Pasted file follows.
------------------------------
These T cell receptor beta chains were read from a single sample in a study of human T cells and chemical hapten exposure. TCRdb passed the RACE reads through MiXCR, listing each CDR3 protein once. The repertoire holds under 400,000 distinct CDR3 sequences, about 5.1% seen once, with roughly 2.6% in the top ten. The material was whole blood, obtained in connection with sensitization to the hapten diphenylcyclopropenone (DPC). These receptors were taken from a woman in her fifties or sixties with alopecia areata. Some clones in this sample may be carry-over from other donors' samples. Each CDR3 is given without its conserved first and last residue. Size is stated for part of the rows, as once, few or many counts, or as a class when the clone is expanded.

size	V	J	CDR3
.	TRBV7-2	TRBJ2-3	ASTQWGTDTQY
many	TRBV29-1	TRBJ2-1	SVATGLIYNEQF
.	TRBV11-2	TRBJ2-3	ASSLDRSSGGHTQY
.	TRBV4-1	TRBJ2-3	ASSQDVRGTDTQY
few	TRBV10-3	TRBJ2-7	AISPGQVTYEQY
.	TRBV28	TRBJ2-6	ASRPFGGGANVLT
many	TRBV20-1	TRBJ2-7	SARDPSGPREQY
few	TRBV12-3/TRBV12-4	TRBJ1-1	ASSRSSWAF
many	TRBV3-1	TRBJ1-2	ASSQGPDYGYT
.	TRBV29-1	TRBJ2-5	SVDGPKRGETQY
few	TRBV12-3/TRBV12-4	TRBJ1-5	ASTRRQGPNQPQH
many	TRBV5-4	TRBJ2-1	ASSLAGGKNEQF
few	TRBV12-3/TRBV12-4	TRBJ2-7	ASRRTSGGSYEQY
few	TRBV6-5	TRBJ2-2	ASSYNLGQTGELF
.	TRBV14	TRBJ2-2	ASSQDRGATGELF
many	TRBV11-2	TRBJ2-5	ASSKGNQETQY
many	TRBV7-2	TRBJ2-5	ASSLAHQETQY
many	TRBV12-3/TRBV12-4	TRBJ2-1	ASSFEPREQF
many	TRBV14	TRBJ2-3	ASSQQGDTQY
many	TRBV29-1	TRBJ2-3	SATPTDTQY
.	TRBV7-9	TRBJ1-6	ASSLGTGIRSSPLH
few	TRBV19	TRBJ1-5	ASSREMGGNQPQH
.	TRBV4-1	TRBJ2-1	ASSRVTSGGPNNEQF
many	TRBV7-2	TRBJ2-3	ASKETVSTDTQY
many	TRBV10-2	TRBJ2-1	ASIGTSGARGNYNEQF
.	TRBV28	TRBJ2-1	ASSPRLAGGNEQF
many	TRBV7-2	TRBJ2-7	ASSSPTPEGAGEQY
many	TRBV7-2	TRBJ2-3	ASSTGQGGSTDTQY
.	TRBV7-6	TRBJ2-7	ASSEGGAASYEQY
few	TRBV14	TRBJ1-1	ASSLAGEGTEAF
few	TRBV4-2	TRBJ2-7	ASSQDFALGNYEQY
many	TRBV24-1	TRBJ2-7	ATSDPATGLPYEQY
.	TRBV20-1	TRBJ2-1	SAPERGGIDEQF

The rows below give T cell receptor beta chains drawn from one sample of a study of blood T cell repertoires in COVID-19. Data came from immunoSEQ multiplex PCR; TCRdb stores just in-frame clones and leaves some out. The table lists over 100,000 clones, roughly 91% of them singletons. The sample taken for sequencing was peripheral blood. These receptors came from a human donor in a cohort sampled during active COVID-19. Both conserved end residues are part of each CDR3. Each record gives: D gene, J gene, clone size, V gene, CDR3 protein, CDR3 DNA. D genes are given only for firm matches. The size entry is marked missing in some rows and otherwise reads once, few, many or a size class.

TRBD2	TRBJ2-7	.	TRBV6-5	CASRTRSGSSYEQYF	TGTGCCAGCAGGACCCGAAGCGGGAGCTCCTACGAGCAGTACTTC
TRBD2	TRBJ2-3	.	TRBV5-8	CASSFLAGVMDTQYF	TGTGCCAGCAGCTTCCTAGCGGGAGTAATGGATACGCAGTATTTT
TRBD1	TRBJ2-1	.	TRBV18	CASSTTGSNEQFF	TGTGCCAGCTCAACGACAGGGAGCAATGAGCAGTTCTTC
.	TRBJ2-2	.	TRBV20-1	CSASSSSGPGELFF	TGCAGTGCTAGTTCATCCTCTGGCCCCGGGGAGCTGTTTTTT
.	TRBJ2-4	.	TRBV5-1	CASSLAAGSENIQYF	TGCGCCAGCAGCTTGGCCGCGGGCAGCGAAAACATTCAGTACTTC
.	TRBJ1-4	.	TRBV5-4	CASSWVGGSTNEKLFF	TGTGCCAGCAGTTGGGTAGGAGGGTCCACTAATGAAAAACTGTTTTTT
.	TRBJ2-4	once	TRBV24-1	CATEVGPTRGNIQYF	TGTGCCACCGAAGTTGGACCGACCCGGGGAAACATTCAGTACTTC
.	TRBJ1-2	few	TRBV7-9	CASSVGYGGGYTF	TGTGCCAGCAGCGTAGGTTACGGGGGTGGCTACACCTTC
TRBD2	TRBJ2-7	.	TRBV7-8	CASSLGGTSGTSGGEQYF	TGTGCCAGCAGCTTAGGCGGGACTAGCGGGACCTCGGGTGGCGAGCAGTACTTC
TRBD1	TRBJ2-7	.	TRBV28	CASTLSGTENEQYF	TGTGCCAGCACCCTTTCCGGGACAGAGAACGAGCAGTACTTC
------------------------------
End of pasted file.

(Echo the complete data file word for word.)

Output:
These T cell receptor beta chains were read from a single sample in a study of human T cells and chemical hapten exposure. TCRdb passed the RACE reads through MiXCR, listing each CDR3 protein once. The repertoire holds under 400,000 distinct CDR3 sequences, about 5.1% seen once, with roughly 2.6% in the top ten. The material was whole blood, obtained in connection with sensitization to the hapten diphenylcyclopropenone (DPC). These receptors were taken from a woman in her fifties or sixties with alopecia areata. Some clones in this sample may be carry-over from other donors' samples. Each CDR3 is given without its conserved first and last residue. Size is stated for part of the rows, as once, few or many counts, or as a class when the clone is expanded.

size	V	J	CDR3
.	TRBV7-2	TRBJ2-3	ASTQWGTDTQY
many	TRBV29-1	TRBJ2-1	SVATGLIYNEQF
.	TRBV11-2	TRBJ2-3	ASSLDRSSGGHTQY
.	TRBV4-1	TRBJ2-3	ASSQDVRGTDTQY
few	TRBV10-3	TRBJ2-7	AISPGQVTYEQY
.	TRBV28	TRBJ2-6	ASRPFGGGANVLT
many	TRBV20-1	TRBJ2-7	SARDPSGPREQY
few	TRBV12-3/TRBV12-4	TRBJ1-1	ASSRSSWAF
many	TRBV3-1	TRBJ1-2	ASSQGPDYGYT
.	TRBV29-1	TRBJ2-5	SVDGPKRGETQY
few	TRBV12-3/TRBV12-4	TRBJ1-5	ASTRRQGPNQPQH
many	TRBV5-4	TRBJ2-1	ASSLAGGKNEQF
few	TRBV12-3/TRBV12-4	TRBJ2-7	ASRRTSGGSYEQY
few	TRBV6-5	TRBJ2-2	ASSYNLGQTGELF
.	TRBV14	TRBJ2-2	ASSQDRGATGELF
many	TRBV11-2	TRBJ2-5	ASSKGNQETQY
many	TRBV7-2	TRBJ2-5	ASSLAHQETQY
many	TRBV12-3/TRBV12-4	TRBJ2-1	ASSFEPREQF
many	TRBV14	TRBJ2-3	ASSQQGDTQY
many	TRBV29-1	TRBJ2-3	SATPTDTQY
.	TRBV7-9	TRBJ1-6	ASSLGTGIRSSPLH
few	TRBV19	TRBJ1-5	ASSREMGGNQPQH
.	TRBV4-1	TRBJ2-1	ASSRVTSGGPNNEQF
many	TRBV7-2	TRBJ2-3	ASKETVSTDTQY
many	TRBV10-2	TRBJ2-1	ASIGTSGARGNYNEQF
.	TRBV28	TRBJ2-1	ASSPRLAGGNEQF
many	TRBV7-2	TRBJ2-7	ASSSPTPEGAGEQY
many	TRBV7-2	TRBJ2-3	ASSTGQGGSTDTQY
.	TRBV7-6	TRBJ2-7	ASSEGGAASYEQY
few	TRBV14	TRBJ1-1	ASSLAGEGTEAF
few	TRBV4-2	TRBJ2-7	ASSQDFALGNYEQY
many	TRBV24-1	TRBJ2-7	ATSDPATGLPYEQY
.	TRBV20-1	TRBJ2-1	SAPERGGIDEQF

The rows below give T cell receptor beta chains drawn from one sample of a study of blood T cell repertoires in COVID-19. Data came from immunoSEQ multiplex PCR; TCRdb stores just in-frame clones and leaves some out. The table lists over 100,000 clones, roughly 91% of them singletons. The sample taken for sequencing was peripheral blood. These receptors came from a human donor in a cohort sampled during active COVID-19. Both conserved end residues are part of each CDR3. Each record gives: D gene, J gene, clone size, V gene, CDR3 protein, CDR3 DNA. D genes are given only for firm matches. The size entry is marked missing in some rows and otherwise reads once, few, many or a size class.

TRBD2	TRBJ2-7	.	TRBV6-5	CASRTRSGSSYEQYF	TGTGCCAGCAGGACCCGAAGCGGGAGCTCCTACGAGCAGTACTTC
TRBD2	TRBJ2-3	.	TRBV5-8	CASSFLAGVMDTQYF	TGTGCCAGCAGCTTCCTAGCGGGAGTAATGGATACGCAGTATTTT
TRBD1	TRBJ2-1	.	TRBV18	CASSTTGSNEQFF	TGTGCCAGCTCAACGACAGGGAGCAATGAGCAGTTCTTC
.	TRBJ2-2	.	TRBV20-1	CSASSSSGPGELFF	TGCAGTGCTAGTTCATCCTCTGGCCCCGGGGAGCTGTTTTTT
.	TRBJ2-4	.	TRBV5-1	CASSLAAGSENIQYF	TGCGCCAGCAGCTTGGCCGCGGGCAGCGAAAACATTCAGTACTTC
.	TRBJ1-4	.	TRBV5-4	CASSWVGGSTNEKLFF	TGTGCCAGCAGTTGGGTAGGAGGGTCCACTAATGAAAAACTGTTTTTT
.	TRBJ2-4	once	TRBV24-1	CATEVGPTRGNIQYF	TGTGCCACCGAAGTTGGACCGACCCGGGGAAACATTCAGTACTTC
.	TRBJ1-2	few	TRBV7-9	CASSVGYGGGYTF	TGTGCCAGCAGCGTAGGTTACGGGGGTGGCTACACCTTC
TRBD2	TRBJ2-7	.	TRBV7-8	CASSLGGTSGTSGGEQYF	TGTGCCAGCAGCTTAGGCGGGACTAGCGGGACCTCGGGTGGCGAGCAGTACTTC
TRBD1	TRBJ2-7	.	TRBV28	CASTLSGTENEQYF	TGTGCCAGCACCCTTTCCGGGACAGAGAACGAGCAGTACTTC